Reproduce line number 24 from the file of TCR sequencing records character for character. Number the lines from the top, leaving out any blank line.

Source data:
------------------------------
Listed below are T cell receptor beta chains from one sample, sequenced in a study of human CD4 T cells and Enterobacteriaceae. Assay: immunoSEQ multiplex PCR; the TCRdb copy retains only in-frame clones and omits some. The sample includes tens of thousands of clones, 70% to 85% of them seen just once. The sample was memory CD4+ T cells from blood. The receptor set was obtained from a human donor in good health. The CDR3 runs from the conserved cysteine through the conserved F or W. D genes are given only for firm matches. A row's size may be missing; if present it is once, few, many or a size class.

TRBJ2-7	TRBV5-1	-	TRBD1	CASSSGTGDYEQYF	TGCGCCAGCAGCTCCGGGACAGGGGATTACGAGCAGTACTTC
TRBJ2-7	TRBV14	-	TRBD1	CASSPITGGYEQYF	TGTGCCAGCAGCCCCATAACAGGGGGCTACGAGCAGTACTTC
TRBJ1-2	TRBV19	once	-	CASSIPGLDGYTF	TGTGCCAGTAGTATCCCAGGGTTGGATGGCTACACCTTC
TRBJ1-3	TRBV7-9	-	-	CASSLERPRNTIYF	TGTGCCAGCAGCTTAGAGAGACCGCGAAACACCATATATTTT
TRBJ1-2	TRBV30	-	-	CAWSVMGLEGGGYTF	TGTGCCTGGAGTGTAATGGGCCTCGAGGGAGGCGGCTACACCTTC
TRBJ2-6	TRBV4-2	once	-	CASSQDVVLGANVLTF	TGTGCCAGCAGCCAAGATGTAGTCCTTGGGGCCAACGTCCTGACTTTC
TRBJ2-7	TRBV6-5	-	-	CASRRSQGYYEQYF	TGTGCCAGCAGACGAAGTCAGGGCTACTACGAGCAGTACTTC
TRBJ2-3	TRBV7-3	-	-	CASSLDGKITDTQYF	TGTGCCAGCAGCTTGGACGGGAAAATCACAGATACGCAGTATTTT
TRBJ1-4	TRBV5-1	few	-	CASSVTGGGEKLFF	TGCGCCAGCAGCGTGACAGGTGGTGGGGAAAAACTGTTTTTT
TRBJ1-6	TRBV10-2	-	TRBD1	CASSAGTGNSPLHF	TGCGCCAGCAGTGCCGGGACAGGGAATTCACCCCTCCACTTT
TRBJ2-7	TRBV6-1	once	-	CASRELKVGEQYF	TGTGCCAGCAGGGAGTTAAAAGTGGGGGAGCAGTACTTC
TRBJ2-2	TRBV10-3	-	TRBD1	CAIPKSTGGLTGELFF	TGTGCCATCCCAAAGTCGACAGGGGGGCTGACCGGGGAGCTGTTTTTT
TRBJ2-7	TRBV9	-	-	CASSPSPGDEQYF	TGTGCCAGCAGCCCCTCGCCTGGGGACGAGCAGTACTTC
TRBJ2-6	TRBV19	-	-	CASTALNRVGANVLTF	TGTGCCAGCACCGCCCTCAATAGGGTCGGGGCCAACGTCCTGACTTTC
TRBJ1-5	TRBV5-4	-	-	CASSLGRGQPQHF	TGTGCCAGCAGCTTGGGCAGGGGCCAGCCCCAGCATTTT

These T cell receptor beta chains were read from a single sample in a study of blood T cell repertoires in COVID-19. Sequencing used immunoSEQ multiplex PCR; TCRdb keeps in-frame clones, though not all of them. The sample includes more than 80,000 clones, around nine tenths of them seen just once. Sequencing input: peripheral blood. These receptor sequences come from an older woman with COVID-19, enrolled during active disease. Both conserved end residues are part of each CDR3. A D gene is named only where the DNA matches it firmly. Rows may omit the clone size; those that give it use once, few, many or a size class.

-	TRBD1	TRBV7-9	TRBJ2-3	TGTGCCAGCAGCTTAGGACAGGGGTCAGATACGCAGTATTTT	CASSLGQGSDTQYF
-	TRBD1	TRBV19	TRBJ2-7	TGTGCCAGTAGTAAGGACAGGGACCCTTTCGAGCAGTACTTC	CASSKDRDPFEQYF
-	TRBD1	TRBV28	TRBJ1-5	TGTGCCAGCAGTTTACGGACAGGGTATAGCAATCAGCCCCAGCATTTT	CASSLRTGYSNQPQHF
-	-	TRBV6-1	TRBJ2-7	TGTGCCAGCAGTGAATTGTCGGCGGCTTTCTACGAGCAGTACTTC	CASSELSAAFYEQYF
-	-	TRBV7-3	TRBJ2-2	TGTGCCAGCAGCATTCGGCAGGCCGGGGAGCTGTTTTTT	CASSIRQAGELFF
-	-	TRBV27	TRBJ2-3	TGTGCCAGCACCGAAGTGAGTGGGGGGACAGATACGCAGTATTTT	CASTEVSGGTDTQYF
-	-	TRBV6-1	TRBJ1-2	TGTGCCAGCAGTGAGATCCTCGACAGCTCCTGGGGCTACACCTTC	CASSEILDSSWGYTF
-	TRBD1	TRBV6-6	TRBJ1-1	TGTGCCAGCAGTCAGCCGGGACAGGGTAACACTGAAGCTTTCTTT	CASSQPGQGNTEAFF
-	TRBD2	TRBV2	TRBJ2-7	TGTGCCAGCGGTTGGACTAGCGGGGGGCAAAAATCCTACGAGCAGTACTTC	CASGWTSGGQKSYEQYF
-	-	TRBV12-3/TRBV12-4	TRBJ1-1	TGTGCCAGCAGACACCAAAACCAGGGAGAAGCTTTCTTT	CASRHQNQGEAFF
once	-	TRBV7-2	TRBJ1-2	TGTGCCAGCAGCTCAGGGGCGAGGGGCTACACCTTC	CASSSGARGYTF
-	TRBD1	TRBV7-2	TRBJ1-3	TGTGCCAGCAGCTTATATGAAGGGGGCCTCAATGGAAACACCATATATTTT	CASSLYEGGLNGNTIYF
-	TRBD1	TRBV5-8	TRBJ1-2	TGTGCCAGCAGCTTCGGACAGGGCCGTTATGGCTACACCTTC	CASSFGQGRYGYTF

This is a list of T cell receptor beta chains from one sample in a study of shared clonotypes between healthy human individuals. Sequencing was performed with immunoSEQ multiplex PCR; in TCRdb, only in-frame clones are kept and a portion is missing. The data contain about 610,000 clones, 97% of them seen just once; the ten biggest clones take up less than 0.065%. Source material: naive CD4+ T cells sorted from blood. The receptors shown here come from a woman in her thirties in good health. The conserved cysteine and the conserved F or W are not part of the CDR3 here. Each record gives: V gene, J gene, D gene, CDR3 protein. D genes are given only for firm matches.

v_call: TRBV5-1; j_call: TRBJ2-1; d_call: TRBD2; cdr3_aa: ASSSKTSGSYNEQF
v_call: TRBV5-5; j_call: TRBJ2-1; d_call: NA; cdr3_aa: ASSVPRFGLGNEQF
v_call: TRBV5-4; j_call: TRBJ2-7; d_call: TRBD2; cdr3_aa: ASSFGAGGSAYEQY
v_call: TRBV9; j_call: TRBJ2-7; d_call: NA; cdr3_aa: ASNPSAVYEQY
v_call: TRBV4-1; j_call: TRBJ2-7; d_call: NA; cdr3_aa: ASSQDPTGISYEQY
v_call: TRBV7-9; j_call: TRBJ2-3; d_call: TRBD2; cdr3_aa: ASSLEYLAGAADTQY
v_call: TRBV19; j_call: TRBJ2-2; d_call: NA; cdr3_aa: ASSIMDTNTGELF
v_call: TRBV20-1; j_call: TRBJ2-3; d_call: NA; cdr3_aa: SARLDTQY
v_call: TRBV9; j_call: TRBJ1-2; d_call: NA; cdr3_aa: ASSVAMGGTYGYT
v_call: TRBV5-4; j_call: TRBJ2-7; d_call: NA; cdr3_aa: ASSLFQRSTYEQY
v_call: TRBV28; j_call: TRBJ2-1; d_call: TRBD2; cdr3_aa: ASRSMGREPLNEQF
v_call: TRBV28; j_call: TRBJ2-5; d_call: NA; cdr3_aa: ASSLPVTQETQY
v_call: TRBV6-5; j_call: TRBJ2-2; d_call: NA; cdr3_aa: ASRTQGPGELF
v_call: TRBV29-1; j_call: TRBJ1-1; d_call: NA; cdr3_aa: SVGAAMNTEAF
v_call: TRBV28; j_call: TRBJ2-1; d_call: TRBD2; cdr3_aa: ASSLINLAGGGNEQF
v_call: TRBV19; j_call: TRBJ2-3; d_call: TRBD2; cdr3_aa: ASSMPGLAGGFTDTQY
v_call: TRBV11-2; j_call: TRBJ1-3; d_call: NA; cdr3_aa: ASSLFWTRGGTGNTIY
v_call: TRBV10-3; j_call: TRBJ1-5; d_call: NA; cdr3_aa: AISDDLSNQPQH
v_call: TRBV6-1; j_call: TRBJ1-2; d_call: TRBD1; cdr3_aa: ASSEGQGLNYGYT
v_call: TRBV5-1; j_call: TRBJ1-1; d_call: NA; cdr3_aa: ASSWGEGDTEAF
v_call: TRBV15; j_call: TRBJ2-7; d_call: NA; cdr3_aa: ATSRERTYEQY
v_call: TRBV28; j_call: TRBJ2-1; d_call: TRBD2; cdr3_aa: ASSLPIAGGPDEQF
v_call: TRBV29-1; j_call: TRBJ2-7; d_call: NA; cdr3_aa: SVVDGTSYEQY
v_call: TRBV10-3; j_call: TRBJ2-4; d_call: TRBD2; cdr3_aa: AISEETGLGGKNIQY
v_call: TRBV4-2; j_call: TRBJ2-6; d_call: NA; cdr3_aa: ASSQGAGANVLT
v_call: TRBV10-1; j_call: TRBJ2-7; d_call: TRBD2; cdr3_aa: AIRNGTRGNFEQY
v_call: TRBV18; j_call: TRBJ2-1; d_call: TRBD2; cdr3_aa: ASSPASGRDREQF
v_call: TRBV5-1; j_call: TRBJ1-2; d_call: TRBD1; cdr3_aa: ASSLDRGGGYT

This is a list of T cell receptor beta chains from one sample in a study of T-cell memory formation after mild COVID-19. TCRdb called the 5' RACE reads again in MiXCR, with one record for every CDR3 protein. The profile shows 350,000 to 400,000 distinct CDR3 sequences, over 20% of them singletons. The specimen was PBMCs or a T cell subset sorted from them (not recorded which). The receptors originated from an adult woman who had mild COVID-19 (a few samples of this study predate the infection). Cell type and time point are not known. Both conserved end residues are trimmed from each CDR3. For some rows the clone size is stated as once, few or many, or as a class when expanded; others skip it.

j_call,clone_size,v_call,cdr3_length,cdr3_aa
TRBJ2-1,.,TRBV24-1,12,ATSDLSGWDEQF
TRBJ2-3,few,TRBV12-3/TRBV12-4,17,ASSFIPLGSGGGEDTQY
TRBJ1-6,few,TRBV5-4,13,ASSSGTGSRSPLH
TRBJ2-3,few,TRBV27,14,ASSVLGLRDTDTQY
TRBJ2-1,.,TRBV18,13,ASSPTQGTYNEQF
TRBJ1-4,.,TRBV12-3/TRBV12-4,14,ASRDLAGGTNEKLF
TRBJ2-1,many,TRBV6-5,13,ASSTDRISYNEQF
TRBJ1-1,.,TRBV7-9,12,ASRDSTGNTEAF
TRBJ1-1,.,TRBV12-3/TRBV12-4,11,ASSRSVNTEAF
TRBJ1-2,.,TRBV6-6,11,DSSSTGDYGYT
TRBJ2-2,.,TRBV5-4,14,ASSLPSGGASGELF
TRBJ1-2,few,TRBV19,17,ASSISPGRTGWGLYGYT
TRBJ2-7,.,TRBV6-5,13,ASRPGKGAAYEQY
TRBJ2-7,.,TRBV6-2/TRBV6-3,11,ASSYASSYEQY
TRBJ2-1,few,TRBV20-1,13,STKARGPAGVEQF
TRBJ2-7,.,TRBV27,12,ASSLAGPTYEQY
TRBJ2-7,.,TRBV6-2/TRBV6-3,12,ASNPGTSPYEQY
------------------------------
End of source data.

-	-	TRBV6-1	TRBJ1-2	TGTGCCAGCAGTGAGATCCTCGACAGCTCCTGGGGCTACACCTTC	CASSEILDSSWGYTF